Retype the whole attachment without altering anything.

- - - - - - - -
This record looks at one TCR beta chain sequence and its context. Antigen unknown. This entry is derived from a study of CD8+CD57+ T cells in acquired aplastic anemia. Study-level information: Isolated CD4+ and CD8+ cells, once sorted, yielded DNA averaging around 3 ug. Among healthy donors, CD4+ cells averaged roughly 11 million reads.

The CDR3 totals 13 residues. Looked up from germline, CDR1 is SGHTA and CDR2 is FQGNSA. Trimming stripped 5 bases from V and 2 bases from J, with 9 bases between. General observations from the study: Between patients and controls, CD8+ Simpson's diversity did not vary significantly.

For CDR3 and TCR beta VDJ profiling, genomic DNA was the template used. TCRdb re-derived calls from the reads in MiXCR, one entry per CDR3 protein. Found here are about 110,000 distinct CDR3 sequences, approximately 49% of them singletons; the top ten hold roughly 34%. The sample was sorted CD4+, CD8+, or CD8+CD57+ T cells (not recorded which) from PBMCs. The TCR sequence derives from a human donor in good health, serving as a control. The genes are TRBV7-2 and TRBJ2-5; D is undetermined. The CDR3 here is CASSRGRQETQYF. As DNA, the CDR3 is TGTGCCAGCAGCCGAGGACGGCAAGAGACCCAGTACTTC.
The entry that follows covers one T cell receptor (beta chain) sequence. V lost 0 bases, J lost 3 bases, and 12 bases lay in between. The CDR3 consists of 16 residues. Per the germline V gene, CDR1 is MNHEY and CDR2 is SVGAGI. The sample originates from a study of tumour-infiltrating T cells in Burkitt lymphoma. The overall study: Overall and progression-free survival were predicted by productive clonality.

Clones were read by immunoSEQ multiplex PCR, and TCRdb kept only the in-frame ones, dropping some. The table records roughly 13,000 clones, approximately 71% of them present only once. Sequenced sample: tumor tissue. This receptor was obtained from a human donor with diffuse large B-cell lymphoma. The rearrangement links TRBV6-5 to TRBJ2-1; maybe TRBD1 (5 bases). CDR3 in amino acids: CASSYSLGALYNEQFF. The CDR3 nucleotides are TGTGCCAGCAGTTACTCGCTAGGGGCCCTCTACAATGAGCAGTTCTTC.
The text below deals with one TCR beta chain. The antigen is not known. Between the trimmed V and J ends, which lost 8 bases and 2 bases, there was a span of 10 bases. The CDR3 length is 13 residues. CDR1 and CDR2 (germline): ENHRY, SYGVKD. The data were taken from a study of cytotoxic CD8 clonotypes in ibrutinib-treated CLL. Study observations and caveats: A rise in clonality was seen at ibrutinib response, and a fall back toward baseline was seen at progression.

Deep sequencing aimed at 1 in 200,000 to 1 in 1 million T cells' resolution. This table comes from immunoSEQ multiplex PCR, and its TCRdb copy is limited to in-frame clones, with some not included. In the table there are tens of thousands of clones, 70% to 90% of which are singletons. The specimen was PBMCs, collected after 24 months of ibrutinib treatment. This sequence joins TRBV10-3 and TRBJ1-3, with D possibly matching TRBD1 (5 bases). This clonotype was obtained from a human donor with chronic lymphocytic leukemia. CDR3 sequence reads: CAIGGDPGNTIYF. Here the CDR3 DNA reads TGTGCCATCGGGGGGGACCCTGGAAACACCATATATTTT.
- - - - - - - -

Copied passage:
This record looks at one TCR beta chain sequence and its context. Antigen unknown. This entry is derived from a study of CD8+CD57+ T cells in acquired aplastic anemia. Study-level information: Isolated CD4+ and CD8+ cells, once sorted, yielded DNA averaging around 3 ug. Among healthy donors, CD4+ cells averaged roughly 11 million reads.

The CDR3 totals 13 residues. Looked up from germline, CDR1 is SGHTA and CDR2 is FQGNSA. Trimming stripped 5 bases from V and 2 bases from J, with 9 bases between. General observations from the study: Between patients and controls, CD8+ Simpson's diversity did not vary significantly.

For CDR3 and TCR beta VDJ profiling, genomic DNA was the template used. TCRdb re-derived calls from the reads in MiXCR, one entry per CDR3 protein. Found here are about 110,000 distinct CDR3 sequences, approximately 49% of them singletons; the top ten hold roughly 34%. The sample was sorted CD4+, CD8+, or CD8+CD57+ T cells (not recorded which) from PBMCs. The TCR sequence derives from a human donor in good health, serving as a control. The genes are TRBV7-2 and TRBJ2-5; D is undetermined. The CDR3 here is CASSRGRQETQYF. As DNA, the CDR3 is TGTGCCAGCAGCCGAGGACGGCAAGAGACCCAGTACTTC.
The entry that follows covers one T cell receptor (beta chain) sequence. V lost 0 bases, J lost 3 bases, and 12 bases lay in between. The CDR3 consists of 16 residues. Per the germline V gene, CDR1 is MNHEY and CDR2 is SVGAGI. The sample originates from a study of tumour-infiltrating T cells in Burkitt lymphoma. The overall study: Overall and progression-free survival were predicted by productive clonality.

Clones were read by immunoSEQ multiplex PCR, and TCRdb kept only the in-frame ones, dropping some. The table records roughly 13,000 clones, approximately 71% of them present only once. Sequenced sample: tumor tissue. This receptor was obtained from a human donor with diffuse large B-cell lymphoma. The rearrangement links TRBV6-5 to TRBJ2-1; maybe TRBD1 (5 bases). CDR3 in amino acids: CASSYSLGALYNEQFF. The CDR3 nucleotides are TGTGCCAGCAGTTACTCGCTAGGGGCCCTCTACAATGAGCAGTTCTTC.
The text below deals with one TCR beta chain. The antigen is not known. Between the trimmed V and J ends, which lost 8 bases and 2 bases, there was a span of 10 bases. The CDR3 length is 13 residues. CDR1 and CDR2 (germline): ENHRY, SYGVKD. The data were taken from a study of cytotoxic CD8 clonotypes in ibrutinib-treated CLL. Study observations and caveats: A rise in clonality was seen at ibrutinib response, and a fall back toward baseline was seen at progression.

Deep sequencing aimed at 1 in 200,000 to 1 in 1 million T cells' resolution. This table comes from immunoSEQ multiplex PCR, and its TCRdb copy is limited to in-frame clones, with some not included. In the table there are tens of thousands of clones, 70% to 90% of which are singletons. The specimen was PBMCs, collected after 24 months of ibrutinib treatment. This sequence joins TRBV10-3 and TRBJ1-3, with D possibly matching TRBD1 (5 bases). This clonotype was obtained from a human donor with chronic lymphocytic leukemia. CDR3 sequence reads: CAIGGDPGNTIYF. Here the CDR3 DNA reads TGTGCCATCGGGGGGGACCCTGGAAACACCATATATTTT.